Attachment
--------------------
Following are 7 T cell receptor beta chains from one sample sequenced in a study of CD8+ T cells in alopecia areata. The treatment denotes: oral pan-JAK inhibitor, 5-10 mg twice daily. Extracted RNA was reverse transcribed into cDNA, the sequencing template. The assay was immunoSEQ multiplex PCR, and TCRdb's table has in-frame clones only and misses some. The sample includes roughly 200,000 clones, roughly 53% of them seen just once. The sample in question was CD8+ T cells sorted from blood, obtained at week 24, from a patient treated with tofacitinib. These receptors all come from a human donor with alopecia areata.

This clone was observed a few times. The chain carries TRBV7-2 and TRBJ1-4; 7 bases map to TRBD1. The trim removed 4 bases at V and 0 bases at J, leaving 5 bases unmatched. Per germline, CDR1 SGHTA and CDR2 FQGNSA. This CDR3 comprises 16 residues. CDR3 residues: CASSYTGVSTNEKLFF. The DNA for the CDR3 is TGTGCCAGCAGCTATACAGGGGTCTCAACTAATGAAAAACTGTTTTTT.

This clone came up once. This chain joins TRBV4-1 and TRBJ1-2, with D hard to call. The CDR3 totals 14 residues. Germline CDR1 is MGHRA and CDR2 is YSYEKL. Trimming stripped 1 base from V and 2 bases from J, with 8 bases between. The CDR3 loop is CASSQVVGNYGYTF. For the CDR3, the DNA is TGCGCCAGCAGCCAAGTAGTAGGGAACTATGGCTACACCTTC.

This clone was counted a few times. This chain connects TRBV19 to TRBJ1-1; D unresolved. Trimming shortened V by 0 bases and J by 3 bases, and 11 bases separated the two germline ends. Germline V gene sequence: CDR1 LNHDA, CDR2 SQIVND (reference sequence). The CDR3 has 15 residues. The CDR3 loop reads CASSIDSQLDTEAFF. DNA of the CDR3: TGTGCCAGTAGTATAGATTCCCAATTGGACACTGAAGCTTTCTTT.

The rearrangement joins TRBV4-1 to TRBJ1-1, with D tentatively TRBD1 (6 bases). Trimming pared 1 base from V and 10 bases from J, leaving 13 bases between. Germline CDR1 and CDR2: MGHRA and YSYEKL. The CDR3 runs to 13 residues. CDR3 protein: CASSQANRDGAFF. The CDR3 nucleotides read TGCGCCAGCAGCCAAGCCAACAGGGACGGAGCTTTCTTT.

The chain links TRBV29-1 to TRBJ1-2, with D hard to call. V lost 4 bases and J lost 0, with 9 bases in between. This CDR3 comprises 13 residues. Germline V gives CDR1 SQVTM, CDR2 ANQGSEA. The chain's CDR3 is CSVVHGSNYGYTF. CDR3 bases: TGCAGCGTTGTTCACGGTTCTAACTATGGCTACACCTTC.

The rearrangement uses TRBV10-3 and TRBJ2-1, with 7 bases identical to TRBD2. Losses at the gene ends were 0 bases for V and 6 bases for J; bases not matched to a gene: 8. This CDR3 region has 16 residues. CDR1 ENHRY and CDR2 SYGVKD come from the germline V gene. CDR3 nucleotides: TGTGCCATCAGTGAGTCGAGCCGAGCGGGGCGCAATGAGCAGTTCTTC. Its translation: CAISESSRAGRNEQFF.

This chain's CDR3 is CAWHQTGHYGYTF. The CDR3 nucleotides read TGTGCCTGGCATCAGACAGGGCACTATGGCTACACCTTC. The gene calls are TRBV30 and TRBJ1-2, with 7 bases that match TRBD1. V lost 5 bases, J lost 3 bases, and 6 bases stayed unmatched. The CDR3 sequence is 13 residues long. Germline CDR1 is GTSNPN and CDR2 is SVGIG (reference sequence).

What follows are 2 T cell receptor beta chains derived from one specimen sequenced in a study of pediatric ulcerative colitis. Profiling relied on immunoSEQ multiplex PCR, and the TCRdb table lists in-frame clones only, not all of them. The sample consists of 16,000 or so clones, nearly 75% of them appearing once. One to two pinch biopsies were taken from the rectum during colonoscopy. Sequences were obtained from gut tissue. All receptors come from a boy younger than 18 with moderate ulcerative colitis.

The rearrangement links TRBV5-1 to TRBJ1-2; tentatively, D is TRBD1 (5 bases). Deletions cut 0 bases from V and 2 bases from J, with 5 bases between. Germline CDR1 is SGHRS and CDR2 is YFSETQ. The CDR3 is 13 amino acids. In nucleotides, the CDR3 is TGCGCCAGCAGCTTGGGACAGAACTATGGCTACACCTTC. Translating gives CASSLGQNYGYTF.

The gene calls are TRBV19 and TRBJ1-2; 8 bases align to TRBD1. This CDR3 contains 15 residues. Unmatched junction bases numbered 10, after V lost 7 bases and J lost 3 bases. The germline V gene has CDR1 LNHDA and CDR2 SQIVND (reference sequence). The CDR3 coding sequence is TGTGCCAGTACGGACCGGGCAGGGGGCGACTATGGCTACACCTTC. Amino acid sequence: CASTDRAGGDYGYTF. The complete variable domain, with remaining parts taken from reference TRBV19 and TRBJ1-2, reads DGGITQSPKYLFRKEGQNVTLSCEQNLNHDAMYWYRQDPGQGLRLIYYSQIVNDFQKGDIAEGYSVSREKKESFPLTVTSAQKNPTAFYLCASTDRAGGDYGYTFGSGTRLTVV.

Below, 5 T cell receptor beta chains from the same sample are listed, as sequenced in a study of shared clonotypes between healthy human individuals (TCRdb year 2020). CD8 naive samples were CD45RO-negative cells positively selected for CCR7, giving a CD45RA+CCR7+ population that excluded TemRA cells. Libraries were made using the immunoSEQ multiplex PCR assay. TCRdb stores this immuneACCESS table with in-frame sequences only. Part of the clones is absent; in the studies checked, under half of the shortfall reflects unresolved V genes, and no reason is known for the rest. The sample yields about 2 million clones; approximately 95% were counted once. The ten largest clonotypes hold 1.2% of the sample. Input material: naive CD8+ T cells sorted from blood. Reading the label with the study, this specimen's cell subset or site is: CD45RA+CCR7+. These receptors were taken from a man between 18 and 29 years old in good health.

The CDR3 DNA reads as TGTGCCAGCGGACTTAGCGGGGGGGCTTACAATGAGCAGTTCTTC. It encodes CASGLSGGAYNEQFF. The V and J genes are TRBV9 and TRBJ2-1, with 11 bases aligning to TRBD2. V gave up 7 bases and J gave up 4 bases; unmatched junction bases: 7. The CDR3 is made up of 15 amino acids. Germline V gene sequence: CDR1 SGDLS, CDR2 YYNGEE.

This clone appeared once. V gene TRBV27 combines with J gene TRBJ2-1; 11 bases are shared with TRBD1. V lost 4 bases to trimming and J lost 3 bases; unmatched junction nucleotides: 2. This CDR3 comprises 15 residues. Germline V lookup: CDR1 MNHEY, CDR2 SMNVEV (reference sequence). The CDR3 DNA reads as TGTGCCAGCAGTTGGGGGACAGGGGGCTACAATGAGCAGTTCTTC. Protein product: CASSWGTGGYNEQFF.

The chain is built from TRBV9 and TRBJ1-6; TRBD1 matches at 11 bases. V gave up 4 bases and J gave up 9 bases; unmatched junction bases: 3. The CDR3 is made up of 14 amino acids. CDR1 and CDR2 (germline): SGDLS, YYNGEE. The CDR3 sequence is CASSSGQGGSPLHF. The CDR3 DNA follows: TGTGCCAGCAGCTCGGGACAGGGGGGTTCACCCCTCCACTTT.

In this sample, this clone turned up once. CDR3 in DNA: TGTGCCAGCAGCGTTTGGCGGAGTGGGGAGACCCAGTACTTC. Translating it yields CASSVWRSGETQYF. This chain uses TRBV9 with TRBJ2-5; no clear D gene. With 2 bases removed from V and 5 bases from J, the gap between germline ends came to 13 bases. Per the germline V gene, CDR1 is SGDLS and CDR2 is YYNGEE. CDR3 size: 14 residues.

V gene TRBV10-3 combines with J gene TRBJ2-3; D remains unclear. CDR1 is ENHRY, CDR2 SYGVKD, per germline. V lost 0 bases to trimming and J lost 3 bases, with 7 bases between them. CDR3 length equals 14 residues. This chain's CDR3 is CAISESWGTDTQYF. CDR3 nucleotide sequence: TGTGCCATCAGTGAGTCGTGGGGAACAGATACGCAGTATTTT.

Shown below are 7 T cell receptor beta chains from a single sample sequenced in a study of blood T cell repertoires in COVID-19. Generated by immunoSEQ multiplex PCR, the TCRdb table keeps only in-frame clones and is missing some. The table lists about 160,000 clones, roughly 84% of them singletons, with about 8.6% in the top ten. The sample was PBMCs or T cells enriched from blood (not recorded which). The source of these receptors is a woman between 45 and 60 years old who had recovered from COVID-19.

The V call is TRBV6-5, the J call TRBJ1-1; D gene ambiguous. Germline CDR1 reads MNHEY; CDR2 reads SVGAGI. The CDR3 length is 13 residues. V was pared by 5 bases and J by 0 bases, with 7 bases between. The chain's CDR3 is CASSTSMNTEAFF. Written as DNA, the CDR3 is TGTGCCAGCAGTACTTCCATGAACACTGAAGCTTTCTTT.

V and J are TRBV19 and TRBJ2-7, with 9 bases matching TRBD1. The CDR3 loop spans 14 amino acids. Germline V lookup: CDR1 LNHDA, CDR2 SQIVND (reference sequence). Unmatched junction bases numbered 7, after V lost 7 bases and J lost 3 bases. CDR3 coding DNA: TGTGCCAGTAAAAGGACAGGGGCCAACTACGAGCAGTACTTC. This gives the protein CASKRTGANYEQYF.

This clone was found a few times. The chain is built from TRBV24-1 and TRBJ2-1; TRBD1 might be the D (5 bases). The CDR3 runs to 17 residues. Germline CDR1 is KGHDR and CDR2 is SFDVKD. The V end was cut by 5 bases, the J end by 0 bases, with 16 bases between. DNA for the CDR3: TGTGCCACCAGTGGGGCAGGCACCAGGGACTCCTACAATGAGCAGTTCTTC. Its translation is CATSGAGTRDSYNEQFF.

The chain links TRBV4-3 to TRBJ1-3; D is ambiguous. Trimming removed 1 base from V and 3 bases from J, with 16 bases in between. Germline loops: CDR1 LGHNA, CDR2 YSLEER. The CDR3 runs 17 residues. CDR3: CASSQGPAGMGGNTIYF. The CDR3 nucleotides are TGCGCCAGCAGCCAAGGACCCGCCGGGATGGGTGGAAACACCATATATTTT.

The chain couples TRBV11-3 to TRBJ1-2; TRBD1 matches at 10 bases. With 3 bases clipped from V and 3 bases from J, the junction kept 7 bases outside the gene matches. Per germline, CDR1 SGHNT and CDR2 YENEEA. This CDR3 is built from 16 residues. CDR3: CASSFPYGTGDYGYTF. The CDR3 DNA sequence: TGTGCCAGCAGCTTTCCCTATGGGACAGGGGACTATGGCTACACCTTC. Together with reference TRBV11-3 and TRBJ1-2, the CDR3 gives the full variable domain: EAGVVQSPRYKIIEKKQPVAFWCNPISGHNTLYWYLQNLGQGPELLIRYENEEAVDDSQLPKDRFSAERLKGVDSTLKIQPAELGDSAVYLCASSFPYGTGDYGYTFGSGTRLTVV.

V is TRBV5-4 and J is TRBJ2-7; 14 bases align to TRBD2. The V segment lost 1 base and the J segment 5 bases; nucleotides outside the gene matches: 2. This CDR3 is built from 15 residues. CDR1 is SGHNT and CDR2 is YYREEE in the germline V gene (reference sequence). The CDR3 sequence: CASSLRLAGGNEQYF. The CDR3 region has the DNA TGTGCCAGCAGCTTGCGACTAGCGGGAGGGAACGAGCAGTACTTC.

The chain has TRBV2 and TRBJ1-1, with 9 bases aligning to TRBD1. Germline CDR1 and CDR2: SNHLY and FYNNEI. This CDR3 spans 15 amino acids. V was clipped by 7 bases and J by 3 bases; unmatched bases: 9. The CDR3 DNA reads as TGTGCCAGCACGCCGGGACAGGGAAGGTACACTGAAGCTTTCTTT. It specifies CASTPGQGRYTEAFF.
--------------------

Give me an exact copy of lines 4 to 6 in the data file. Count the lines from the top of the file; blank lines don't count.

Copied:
This clone was counted a few times. This chain connects TRBV19 to TRBJ1-1; D unresolved. Trimming shortened V by 0 bases and J by 3 bases, and 11 bases separated the two germline ends. Germline V gene sequence: CDR1 LNHDA, CDR2 SQIVND (reference sequence). The CDR3 has 15 residues. The CDR3 loop reads CASSIDSQLDTEAFF. DNA of the CDR3: TGTGCCAGTAGTATAGATTCCCAATTGGACACTGAAGCTTTCTTT.

The rearrangement joins TRBV4-1 to TRBJ1-1, with D tentatively TRBD1 (6 bases). Trimming pared 1 base from V and 10 bases from J, leaving 13 bases between. Germline CDR1 and CDR2: MGHRA and YSYEKL. The CDR3 runs to 13 residues. CDR3 protein: CASSQANRDGAFF. The CDR3 nucleotides read TGCGCCAGCAGCCAAGCCAACAGGGACGGAGCTTTCTTT.

The chain links TRBV29-1 to TRBJ1-2, with D hard to call. V lost 4 bases and J lost 0, with 9 bases in between. This CDR3 comprises 13 residues. Germline V gives CDR1 SQVTM, CDR2 ANQGSEA. The chain's CDR3 is CSVVHGSNYGYTF. CDR3 bases: TGCAGCGTTGTTCACGGTTCTAACTATGGCTACACCTTC.